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Fluorine

Fluorine


melting point: 223°C
boiling point: 188°C
density: 1.696 g/cm 3
most common ions: F

Fluorine is a chemical element that in pure form occurs as a dimer of two fluorine atoms, F2. The fluorine atom has the ground state electron configuration 1s22s22p5. There is only one stable, naturally occurring isotope of fluorine: 19F. However, the radioactive isotopes 17F, 18F, and 20F are known. The inclusion of the isotope 18F (half-life 110 minutes) in bioorganic molecules is an important noninvasive technique used in the study of living tissue by positron emission tomography.

Fluorine is the most electronegative element. It is the lightest and most reactive element in the halogen family. Fluorine is a poisonous, corrosive, pale yellow gas with an acrid odor. It is the most powerful oxidizing agent known. The low FF bond energy and the high energy of bonds between fluorine and other elements combine to make reactions of fluorine exothermic.

Elemental fluorine was first prepared by Henri Moissan in France in 1886 via the electrolysis of anhydrous hydrogen fluoride in the presence of potassium fluoride. Fluorine forms compounds with all of the elements except helium, neon, and argon. In nature, fluorine is primarily found in the minerals fluorospar (CaF2), cryolite (Na3AlF6), and fluoroapatite (CaF2·3Ca3(PO4)2), together comprising 0.065 percent of Earth's crust (making fluorine the thirteenth most abundant element). These minerals are widely used as electrolytes in the preparation of aluminum, as fluxes in the metallurgy of iron, and as additives in ceramics.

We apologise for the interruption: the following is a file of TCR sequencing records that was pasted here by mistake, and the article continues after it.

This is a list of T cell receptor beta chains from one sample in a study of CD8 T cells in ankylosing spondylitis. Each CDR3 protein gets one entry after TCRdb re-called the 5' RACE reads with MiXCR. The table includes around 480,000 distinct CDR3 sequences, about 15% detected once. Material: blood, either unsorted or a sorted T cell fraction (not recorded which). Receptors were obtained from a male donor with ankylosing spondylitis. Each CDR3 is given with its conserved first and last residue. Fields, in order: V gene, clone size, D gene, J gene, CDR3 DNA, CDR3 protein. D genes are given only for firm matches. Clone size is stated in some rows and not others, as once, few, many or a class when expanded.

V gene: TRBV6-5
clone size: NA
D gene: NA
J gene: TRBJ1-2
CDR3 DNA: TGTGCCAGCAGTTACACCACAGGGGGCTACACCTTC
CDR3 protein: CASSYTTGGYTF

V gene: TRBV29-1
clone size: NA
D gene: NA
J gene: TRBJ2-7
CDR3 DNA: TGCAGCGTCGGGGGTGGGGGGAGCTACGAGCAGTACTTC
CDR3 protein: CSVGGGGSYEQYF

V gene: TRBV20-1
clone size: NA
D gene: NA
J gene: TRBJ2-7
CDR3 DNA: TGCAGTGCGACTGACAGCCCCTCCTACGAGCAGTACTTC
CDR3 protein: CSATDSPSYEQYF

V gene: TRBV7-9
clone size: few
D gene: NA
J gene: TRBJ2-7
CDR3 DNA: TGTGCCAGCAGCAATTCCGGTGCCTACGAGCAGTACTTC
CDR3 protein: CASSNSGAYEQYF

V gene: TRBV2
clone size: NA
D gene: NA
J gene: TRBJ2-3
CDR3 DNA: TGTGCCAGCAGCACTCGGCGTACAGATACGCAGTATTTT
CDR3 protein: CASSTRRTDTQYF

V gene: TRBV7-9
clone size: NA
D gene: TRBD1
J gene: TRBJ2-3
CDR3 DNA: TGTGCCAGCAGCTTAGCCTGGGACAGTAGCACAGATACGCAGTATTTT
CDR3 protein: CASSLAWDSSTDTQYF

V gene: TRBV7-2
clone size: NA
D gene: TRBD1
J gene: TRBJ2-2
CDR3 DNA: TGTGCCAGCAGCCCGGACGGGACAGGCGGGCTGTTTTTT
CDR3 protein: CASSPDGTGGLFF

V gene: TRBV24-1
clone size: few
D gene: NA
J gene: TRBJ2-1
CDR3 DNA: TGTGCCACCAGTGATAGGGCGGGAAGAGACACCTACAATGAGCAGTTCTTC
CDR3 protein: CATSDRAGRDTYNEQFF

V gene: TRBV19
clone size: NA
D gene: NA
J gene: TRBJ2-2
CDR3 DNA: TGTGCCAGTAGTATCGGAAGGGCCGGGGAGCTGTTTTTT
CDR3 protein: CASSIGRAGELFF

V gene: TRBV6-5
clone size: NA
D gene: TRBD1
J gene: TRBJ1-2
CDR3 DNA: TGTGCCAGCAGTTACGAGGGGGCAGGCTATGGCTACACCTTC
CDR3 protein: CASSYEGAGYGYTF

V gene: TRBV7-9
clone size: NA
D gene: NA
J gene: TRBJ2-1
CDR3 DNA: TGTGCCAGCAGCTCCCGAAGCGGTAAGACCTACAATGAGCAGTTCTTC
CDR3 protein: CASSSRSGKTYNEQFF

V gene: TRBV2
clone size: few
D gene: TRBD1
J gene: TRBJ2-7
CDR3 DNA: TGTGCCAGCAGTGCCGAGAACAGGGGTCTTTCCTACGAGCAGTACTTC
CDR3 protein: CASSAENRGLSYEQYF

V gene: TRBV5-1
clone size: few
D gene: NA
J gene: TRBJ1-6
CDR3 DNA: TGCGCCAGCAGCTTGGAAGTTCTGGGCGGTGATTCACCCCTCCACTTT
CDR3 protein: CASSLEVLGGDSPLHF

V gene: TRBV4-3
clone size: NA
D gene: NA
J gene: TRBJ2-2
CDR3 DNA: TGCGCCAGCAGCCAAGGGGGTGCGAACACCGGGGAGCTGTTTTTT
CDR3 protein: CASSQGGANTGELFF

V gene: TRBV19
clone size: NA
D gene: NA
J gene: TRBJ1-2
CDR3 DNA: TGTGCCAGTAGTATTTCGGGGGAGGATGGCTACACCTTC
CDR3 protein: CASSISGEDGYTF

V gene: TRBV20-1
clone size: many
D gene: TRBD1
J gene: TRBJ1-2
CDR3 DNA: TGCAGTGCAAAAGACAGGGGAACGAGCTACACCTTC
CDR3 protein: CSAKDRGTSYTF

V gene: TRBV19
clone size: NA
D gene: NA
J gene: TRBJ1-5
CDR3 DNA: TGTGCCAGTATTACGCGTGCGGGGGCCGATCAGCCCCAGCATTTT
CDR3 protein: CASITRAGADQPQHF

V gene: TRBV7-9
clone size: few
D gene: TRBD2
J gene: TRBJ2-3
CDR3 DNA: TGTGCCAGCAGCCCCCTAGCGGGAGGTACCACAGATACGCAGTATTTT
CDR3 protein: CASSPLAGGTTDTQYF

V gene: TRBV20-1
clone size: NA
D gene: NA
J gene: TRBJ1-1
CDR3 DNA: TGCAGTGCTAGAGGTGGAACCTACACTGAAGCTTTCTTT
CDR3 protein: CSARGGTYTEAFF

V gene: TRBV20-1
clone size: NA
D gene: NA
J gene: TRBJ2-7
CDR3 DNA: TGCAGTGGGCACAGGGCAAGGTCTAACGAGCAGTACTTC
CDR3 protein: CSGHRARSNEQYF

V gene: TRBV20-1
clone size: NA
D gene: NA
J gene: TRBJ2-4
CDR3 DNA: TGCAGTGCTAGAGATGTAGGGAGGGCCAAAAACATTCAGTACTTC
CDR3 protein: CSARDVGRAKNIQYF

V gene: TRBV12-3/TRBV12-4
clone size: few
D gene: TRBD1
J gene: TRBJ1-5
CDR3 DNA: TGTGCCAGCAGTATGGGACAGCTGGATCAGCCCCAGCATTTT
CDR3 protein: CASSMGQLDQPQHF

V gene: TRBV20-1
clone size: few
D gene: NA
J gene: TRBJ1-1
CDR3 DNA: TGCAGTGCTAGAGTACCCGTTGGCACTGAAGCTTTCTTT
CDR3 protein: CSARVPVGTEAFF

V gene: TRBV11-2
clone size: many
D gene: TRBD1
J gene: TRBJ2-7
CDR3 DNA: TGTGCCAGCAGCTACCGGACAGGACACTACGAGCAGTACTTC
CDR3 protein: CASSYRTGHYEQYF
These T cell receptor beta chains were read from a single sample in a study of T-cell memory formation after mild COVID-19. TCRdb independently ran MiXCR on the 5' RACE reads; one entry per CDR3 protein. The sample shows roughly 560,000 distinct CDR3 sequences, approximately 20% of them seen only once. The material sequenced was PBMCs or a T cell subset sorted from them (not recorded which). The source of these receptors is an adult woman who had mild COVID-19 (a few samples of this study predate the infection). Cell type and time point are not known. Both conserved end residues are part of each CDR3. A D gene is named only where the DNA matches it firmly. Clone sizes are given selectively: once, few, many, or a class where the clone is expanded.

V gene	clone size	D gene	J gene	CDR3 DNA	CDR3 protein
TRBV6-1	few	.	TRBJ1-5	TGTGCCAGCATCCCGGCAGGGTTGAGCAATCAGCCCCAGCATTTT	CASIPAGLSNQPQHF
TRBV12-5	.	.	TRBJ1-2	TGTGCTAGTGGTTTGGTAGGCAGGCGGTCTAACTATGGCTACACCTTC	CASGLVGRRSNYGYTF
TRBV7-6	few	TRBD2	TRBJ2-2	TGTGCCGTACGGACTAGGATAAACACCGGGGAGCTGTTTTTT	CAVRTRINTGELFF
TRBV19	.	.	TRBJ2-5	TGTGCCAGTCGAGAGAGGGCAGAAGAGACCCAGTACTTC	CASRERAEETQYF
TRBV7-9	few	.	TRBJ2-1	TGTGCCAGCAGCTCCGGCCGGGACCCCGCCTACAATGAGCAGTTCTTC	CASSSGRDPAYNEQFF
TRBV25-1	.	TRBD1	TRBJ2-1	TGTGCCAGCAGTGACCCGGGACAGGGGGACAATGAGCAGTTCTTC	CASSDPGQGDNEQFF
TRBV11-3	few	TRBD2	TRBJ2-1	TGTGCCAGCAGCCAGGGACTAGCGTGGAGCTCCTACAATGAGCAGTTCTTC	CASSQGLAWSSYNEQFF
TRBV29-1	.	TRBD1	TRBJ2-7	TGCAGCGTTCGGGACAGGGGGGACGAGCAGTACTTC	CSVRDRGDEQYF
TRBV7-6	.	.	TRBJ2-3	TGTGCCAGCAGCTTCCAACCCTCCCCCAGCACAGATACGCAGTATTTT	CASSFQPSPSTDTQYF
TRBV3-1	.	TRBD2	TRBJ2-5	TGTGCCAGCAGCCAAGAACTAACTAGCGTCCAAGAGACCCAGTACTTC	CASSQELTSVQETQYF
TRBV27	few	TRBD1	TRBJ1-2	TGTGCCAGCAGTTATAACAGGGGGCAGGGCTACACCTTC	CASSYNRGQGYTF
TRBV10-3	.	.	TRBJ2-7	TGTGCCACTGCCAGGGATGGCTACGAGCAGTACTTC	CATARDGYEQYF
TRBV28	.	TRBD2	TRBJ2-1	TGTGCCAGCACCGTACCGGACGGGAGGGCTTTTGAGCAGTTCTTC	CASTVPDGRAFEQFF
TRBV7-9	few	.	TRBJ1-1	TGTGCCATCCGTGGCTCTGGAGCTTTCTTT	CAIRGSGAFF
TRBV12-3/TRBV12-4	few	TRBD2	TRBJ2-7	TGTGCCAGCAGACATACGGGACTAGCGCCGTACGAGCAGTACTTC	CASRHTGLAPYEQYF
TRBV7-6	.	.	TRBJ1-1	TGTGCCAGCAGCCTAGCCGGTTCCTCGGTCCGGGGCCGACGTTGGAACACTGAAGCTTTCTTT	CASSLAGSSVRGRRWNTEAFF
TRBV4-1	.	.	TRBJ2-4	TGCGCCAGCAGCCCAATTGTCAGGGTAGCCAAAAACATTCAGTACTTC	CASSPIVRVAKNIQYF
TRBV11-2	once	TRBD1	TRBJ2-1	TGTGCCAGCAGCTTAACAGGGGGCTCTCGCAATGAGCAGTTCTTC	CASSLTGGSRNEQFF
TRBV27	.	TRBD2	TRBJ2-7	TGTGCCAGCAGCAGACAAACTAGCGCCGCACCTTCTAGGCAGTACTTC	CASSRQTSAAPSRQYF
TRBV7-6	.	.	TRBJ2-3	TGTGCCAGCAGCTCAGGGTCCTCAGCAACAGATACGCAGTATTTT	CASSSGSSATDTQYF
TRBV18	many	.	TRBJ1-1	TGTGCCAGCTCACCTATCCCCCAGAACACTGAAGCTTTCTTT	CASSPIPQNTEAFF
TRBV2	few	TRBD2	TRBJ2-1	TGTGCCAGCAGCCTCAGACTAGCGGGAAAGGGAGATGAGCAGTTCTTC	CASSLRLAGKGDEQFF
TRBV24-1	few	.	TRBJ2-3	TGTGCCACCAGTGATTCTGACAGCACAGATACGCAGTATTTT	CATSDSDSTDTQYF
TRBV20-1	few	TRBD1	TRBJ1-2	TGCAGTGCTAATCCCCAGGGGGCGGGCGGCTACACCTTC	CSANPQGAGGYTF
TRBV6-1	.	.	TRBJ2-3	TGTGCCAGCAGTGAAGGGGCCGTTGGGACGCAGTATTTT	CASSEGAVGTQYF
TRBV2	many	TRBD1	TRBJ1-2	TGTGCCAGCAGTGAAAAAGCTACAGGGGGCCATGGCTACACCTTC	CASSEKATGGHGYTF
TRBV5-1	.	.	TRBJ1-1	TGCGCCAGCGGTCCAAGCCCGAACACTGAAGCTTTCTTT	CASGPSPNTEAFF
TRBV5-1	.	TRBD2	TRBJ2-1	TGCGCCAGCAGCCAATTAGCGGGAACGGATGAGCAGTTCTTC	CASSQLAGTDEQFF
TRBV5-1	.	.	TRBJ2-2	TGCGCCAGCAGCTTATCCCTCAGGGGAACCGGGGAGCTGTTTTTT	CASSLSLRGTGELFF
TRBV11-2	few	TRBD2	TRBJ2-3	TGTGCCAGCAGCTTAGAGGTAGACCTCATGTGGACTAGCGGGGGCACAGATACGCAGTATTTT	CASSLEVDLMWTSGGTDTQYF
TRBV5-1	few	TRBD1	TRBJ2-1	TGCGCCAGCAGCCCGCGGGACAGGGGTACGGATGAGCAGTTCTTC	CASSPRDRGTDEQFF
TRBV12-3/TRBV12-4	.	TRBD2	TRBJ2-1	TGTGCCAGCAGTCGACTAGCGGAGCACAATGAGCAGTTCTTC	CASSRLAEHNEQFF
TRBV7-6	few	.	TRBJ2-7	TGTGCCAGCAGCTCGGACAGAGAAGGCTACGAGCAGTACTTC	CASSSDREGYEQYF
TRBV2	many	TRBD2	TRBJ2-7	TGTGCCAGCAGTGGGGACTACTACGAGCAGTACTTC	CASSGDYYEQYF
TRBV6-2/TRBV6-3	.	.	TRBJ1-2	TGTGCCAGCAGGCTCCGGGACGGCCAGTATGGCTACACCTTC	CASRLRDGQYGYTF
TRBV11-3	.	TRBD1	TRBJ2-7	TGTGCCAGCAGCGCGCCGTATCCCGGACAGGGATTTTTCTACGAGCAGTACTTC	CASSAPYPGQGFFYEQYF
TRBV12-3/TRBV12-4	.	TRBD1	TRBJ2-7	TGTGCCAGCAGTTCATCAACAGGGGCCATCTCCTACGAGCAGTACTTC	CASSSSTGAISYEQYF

Other important inorganic compounds of fluorine include uranium hexafluoride, UF6, a volatile substance that was used to separate 238U from the fissionable 235U by gaseous diffusion in the Manhattan Project . Sodium fluoride, NaF, is often added to drinking water and to toothpaste in order to reduce the incidence of tooth decay.

When hydrogen is replaced by fluorine in organic compounds, the properties of the compounds are substantially altered. The new compounds have increased chemical, thermal, and oxidative stability. Low molecular weight chlorofluorocarbons , known as Freons, are nonflammable, dense, nontoxic compounds particularly useful as refrigerants and blowing agents. Substitutes for these ozone-depleting compounds are being developed.

Teflon (polytetrafluoroethylene) is a chemically inert polymer used to create nonstick frying pans. Polytetrafluoroethylene can be modified to form a coating, Gore-Tex, which allows the passage of water vapor, but not liquid water, and is used in many articles of clothing. Polymeric perfluorinated ethers are widely used as high performance oils and lubricants.